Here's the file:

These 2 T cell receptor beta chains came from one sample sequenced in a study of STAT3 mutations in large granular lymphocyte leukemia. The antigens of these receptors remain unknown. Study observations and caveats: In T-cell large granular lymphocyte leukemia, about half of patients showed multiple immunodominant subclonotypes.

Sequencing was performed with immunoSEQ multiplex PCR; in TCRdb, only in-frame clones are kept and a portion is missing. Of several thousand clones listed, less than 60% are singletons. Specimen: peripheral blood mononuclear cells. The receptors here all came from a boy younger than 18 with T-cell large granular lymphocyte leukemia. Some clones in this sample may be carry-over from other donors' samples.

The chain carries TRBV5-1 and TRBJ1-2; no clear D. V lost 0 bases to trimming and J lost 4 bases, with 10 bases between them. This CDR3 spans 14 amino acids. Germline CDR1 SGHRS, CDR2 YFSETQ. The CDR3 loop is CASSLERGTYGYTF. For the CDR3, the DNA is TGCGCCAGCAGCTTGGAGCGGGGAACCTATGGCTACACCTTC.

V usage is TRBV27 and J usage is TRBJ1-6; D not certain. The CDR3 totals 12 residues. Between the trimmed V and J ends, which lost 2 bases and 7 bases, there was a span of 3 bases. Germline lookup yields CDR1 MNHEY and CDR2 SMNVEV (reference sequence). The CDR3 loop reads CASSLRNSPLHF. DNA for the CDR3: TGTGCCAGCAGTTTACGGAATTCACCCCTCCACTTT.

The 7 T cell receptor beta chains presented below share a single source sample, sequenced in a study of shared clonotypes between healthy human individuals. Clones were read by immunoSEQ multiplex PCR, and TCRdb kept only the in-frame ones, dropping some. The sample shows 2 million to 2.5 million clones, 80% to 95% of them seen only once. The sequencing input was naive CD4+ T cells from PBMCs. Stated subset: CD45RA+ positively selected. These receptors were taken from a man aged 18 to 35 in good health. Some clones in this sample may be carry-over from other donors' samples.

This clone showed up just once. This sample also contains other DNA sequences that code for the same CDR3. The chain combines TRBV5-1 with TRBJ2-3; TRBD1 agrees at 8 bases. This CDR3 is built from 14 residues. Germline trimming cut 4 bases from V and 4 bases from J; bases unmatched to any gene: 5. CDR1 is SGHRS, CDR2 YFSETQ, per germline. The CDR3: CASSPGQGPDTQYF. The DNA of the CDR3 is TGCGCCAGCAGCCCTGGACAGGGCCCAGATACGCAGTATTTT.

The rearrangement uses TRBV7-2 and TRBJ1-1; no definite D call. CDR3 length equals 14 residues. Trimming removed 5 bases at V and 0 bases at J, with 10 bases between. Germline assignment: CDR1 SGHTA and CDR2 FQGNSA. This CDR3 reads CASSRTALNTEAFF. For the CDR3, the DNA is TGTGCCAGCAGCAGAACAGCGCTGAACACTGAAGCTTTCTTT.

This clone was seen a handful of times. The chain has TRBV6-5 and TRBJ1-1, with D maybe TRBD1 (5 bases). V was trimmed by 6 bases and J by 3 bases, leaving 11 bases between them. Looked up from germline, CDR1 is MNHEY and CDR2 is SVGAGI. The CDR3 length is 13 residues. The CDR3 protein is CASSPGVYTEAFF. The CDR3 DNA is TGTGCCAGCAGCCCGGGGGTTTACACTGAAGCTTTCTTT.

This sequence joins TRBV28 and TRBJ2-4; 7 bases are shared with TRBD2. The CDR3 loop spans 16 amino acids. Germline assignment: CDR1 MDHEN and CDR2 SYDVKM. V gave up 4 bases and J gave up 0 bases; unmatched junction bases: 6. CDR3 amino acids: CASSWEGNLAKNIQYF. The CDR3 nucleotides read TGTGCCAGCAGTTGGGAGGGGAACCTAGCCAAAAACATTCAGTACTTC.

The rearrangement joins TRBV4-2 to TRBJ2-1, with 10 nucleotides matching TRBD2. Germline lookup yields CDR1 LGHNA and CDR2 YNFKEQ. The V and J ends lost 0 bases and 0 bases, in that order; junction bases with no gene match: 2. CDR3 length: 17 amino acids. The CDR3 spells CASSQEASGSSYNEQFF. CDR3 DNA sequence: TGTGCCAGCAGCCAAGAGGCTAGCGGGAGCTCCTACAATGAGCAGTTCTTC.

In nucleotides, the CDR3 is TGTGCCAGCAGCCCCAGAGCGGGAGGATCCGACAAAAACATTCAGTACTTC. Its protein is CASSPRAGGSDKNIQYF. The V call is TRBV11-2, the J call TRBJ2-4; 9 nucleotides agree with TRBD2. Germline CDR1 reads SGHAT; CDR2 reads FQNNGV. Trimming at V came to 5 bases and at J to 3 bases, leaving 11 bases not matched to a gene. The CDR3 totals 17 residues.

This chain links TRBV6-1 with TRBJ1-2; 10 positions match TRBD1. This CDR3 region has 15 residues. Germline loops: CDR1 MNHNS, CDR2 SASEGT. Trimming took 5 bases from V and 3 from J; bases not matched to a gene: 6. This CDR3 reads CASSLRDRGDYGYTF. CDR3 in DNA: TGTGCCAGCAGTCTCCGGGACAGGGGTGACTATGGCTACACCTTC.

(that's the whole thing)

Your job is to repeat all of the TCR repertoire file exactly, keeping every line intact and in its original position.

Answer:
These 2 T cell receptor beta chains came from one sample sequenced in a study of STAT3 mutations in large granular lymphocyte leukemia. The antigens of these receptors remain unknown. Study observations and caveats: In T-cell large granular lymphocyte leukemia, about half of patients showed multiple immunodominant subclonotypes.

Sequencing was performed with immunoSEQ multiplex PCR; in TCRdb, only in-frame clones are kept and a portion is missing. Of several thousand clones listed, less than 60% are singletons. Specimen: peripheral blood mononuclear cells. The receptors here all came from a boy younger than 18 with T-cell large granular lymphocyte leukemia. Some clones in this sample may be carry-over from other donors' samples.

The chain carries TRBV5-1 and TRBJ1-2; no clear D. V lost 0 bases to trimming and J lost 4 bases, with 10 bases between them. This CDR3 spans 14 amino acids. Germline CDR1 SGHRS, CDR2 YFSETQ. The CDR3 loop is CASSLERGTYGYTF. For the CDR3, the DNA is TGCGCCAGCAGCTTGGAGCGGGGAACCTATGGCTACACCTTC.

V usage is TRBV27 and J usage is TRBJ1-6; D not certain. The CDR3 totals 12 residues. Between the trimmed V and J ends, which lost 2 bases and 7 bases, there was a span of 3 bases. Germline lookup yields CDR1 MNHEY and CDR2 SMNVEV (reference sequence). The CDR3 loop reads CASSLRNSPLHF. DNA for the CDR3: TGTGCCAGCAGTTTACGGAATTCACCCCTCCACTTT.

The 7 T cell receptor beta chains presented below share a single source sample, sequenced in a study of shared clonotypes between healthy human individuals. Clones were read by immunoSEQ multiplex PCR, and TCRdb kept only the in-frame ones, dropping some. The sample shows 2 million to 2.5 million clones, 80% to 95% of them seen only once. The sequencing input was naive CD4+ T cells from PBMCs. Stated subset: CD45RA+ positively selected. These receptors were taken from a man aged 18 to 35 in good health. Some clones in this sample may be carry-over from other donors' samples.

This clone showed up just once. This sample also contains other DNA sequences that code for the same CDR3. The chain combines TRBV5-1 with TRBJ2-3; TRBD1 agrees at 8 bases. This CDR3 is built from 14 residues. Germline trimming cut 4 bases from V and 4 bases from J; bases unmatched to any gene: 5. CDR1 is SGHRS, CDR2 YFSETQ, per germline. The CDR3: CASSPGQGPDTQYF. The DNA of the CDR3 is TGCGCCAGCAGCCCTGGACAGGGCCCAGATACGCAGTATTTT.

The rearrangement uses TRBV7-2 and TRBJ1-1; no definite D call. CDR3 length equals 14 residues. Trimming removed 5 bases at V and 0 bases at J, with 10 bases between. Germline assignment: CDR1 SGHTA and CDR2 FQGNSA. This CDR3 reads CASSRTALNTEAFF. For the CDR3, the DNA is TGTGCCAGCAGCAGAACAGCGCTGAACACTGAAGCTTTCTTT.

This clone was seen a handful of times. The chain has TRBV6-5 and TRBJ1-1, with D maybe TRBD1 (5 bases). V was trimmed by 6 bases and J by 3 bases, leaving 11 bases between them. Looked up from germline, CDR1 is MNHEY and CDR2 is SVGAGI. The CDR3 length is 13 residues. The CDR3 protein is CASSPGVYTEAFF. The CDR3 DNA is TGTGCCAGCAGCCCGGGGGTTTACACTGAAGCTTTCTTT.

This sequence joins TRBV28 and TRBJ2-4; 7 bases are shared with TRBD2. The CDR3 loop spans 16 amino acids. Germline assignment: CDR1 MDHEN and CDR2 SYDVKM. V gave up 4 bases and J gave up 0 bases; unmatched junction bases: 6. CDR3 amino acids: CASSWEGNLAKNIQYF. The CDR3 nucleotides read TGTGCCAGCAGTTGGGAGGGGAACCTAGCCAAAAACATTCAGTACTTC.

The rearrangement joins TRBV4-2 to TRBJ2-1, with 10 nucleotides matching TRBD2. Germline lookup yields CDR1 LGHNA and CDR2 YNFKEQ. The V and J ends lost 0 bases and 0 bases, in that order; junction bases with no gene match: 2. CDR3 length: 17 amino acids. The CDR3 spells CASSQEASGSSYNEQFF. CDR3 DNA sequence: TGTGCCAGCAGCCAAGAGGCTAGCGGGAGCTCCTACAATGAGCAGTTCTTC.

In nucleotides, the CDR3 is TGTGCCAGCAGCCCCAGAGCGGGAGGATCCGACAAAAACATTCAGTACTTC. Its protein is CASSPRAGGSDKNIQYF. The V call is TRBV11-2, the J call TRBJ2-4; 9 nucleotides agree with TRBD2. Germline CDR1 reads SGHAT; CDR2 reads FQNNGV. Trimming at V came to 5 bases and at J to 3 bases, leaving 11 bases not matched to a gene. The CDR3 totals 17 residues.

This chain links TRBV6-1 with TRBJ1-2; 10 positions match TRBD1. This CDR3 region has 15 residues. Germline loops: CDR1 MNHNS, CDR2 SASEGT. Trimming took 5 bases from V and 3 from J; bases not matched to a gene: 6. This CDR3 reads CASSLRDRGDYGYTF. CDR3 in DNA: TGTGCCAGCAGTCTCCGGGACAGGGGTGACTATGGCTACACCTTC.